Our RCT focuses on children and young adults for several important reasons: (1) intervening in early disease may arrest disease progression1 7 49 and (2) to limit the heterogeneity of bronchiectasis (by not including older adults who can have different underlying aetiologies and more comorbidities). Importantly, radiographic bronchiectasis in children (likely also in young adults) is reversible if treated early, thereby avoiding the later progressive decline in lung function.7 49 50 In contrast, adults with bronchiectasis symptoms from childhood have worse disease and poorer prognosis (c.f. adult-onset bronchiectasis).51 Thus, focusing on a younger age group will likely provide a greater impact on reducing future disease burden.

Choice of study outcomes

Choosing outcomes that are both valid and consumer-informed is important. Respiratory exacerbations and QoL as our main outcomes were chosen when developing our study plan as they were considered the most important from the consumer perspective.13 52 Also, these are two of the key core outcomes for children with bronchiectasis.52 Furthermore, the published literature shows respiratory exacerbations have major negative health impacts on people with underlying lung diseases. In children with bronchiectasis, respiratory exacerbations are particularly important clinically as they are associated with increased psychological stress, impaired QoL, lung function decline (−1.9 FEV1% predicted per hospitalised respiratory exacerbations) and substantial healthcare costs.23 53 Moreover, each child hospitalised in Brisbane, Australia with an acute exacerbation of their bronchiectasis cost the public health system in 2016 $A30 182 (US$22 407; £16 642 and €20 397).53 Thus, we chose respiratory exacerbation rate as our RCT’s primary endpoint.

Our other secondary outcomes (hospitalisation, lung function) are also important from both consumer and clinical perspectives, as voted on by parents of children with bronchiectasis.2 However, our sample size may have limited power to detect a significant difference between groups for these outcomes.

We used the standard definitions to identify acute exacerbations for determining our primary outcome, in line with current ERS guidelines for bronchiectasis,2 and for defining exacerbations3 in children. For adults, we used the adult consensus definition.24

Potential study limitations

Although our study has many novel and robust aspects, there are also limitations. First, while including children and adults in a single RCT is a strength and addresses criticisms of children not being involved sufficiently in clinical trials,54 it may also be a limitation as children with bronchiectasis have many different characteristics to adults.7 49 Including a wide age range increases the heterogeneity of the target population. We have attempted to minimise this potential limitation by not recruiting older adults aged >50 years and stratifying randomisation by site since centres recruited only either children or adults, and not both. We plan to include age in a sensitivity analysis. Second, we developed our protocol before the international consensus on the core outcome set (COS) for children with bronchiectasis52 was developed. The COS arose from a systematic review and international surveys that had 562 respondents (201 parent/patients; 361 healthcare professionals) from 59 countries.52 As such our outcomes do not include two of the five COS items, namely unscheduled healthcare visits and symptoms. Also, although we included QoL tools, there is currently no validated bronchiectasis-specific QoL instrument for children. Third, our study is underpowered for some secondary outcomes like lung function and hospitalisations. Fourth, considering the adverse impact of the SARS-CoV-2 pandemic (see the ‘Impact of the SARS-CoV-2 pandemic upon the clinical trial’ section), our RCT may be underpowered for assessing the efficacy of erdosteine for the primary outcome too.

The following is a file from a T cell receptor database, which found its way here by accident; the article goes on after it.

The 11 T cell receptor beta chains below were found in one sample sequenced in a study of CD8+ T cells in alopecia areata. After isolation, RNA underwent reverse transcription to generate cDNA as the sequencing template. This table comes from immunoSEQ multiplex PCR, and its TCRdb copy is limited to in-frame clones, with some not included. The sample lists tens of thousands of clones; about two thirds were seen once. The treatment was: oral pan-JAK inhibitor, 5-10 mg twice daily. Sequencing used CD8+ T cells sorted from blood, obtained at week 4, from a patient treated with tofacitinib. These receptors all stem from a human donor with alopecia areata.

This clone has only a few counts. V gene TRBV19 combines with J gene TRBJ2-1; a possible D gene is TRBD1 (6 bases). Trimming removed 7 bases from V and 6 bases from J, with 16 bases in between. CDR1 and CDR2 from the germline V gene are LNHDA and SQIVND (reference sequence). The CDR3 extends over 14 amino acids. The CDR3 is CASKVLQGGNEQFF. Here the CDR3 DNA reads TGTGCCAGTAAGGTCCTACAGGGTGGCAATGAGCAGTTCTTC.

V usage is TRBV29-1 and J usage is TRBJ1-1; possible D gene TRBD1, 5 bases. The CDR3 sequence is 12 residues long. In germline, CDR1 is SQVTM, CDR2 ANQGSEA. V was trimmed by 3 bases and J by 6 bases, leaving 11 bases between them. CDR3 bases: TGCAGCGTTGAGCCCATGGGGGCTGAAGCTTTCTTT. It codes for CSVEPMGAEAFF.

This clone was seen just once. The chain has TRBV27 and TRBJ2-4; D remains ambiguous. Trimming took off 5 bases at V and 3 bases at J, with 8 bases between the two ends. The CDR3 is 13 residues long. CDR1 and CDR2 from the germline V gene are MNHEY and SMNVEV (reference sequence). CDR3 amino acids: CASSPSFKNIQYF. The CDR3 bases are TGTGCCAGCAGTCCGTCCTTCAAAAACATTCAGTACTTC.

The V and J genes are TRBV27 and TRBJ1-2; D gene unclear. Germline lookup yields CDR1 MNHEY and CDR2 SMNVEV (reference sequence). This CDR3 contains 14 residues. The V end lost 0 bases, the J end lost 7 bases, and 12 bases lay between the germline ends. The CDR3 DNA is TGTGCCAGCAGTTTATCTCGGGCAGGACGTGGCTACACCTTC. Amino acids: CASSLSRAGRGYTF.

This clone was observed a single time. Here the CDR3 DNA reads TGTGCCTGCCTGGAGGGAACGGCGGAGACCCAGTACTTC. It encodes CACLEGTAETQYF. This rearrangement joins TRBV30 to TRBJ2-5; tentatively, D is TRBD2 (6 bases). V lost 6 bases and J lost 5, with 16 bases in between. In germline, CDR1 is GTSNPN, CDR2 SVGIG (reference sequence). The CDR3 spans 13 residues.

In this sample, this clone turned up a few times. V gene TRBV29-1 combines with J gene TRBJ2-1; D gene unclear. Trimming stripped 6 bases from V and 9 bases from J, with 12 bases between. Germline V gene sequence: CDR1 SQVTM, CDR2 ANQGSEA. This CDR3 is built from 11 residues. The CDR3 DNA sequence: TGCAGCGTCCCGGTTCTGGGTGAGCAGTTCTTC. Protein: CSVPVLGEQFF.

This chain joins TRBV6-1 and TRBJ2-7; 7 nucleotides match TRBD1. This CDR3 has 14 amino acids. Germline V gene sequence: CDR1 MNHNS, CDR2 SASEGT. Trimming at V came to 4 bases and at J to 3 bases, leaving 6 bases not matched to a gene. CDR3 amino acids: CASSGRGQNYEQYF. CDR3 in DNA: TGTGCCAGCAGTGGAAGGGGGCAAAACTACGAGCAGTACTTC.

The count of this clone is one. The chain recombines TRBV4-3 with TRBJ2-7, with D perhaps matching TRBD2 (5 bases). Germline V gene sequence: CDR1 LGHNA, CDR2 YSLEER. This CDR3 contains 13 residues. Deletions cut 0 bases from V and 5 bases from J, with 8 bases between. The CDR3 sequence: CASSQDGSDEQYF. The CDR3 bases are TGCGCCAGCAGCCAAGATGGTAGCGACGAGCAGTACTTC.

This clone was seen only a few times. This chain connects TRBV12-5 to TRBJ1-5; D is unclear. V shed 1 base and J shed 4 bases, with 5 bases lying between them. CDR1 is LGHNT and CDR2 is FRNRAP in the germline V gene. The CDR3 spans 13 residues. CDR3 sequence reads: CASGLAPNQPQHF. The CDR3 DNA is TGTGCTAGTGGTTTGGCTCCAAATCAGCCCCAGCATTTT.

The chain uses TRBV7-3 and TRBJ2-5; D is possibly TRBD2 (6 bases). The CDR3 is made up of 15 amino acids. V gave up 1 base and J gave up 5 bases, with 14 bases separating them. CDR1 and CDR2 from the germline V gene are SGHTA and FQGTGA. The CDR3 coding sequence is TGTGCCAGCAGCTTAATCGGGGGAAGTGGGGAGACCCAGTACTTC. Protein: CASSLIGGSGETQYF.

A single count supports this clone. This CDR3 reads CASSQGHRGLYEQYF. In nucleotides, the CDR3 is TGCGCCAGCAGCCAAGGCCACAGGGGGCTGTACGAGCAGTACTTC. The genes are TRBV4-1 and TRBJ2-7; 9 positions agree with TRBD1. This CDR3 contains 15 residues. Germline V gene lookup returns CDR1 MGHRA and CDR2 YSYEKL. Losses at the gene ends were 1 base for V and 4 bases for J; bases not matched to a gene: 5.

Impact of the SARS-CoV-2 pandemic on the clinical trial

The recent SARS-CoV-2 pandemic affected several aspects of our RCT. First, in 2021–2022, our recruitment was severely affected by strict state and regional lockdowns and travel restrictions preventing face-to-face visits required by our study. Also, the reluctance of parents/patients to attend clinics during the pandemic prevented effective recruitment. However, recruitment recovered as restrictions were eased. Second, the incidence of exacerbations over this period was substantially lower than that predicted, a phenomenon found worldwide coincident with the public health measures enacted to reduce transmission of SARS-CoV-2.55 56 Third, there are also financial consequences as no additional funds were made available by the funding body and research team members continued to be paid throughout this pandemic.

To address these challenges, we initiated several mitigations steps that included (1) using e-consents (approved by all ethics committees); (2) posting trial medications to the participant’s home (instead of participants collecting trial medications from hospital pharmacies) and (3) undertaking online (telehealth) follow-up where possible and appropriate. Nevertheless, we are uncertain whether our study’s findings will be adversely impacted by the SARS-CoV-2 pandemic.


In this protocol paper, we describe our double-blind, superiority RCT examining the clinical benefits of 12-month treatment with erdosteine for children and young adults with bronchiectasis. Our consumer-informed clinical trial addresses the paucity of RCTs in the field. The multicentre nature of our study increases the generalisability of the future findings of our RCT.

We also plan additional side studies that have not been described fully in this protocol paper. These include a trial-based economic evaluation and undertaking a novel discovery aim (in a subset of study participants) to determine if blood gene expression and/or microbial biomarkers will identify pathways and/or predict those at greater risk of recurrent respiratory exacerbations. These additional aims will be reported later and will not form part of our primary RCT data analysis.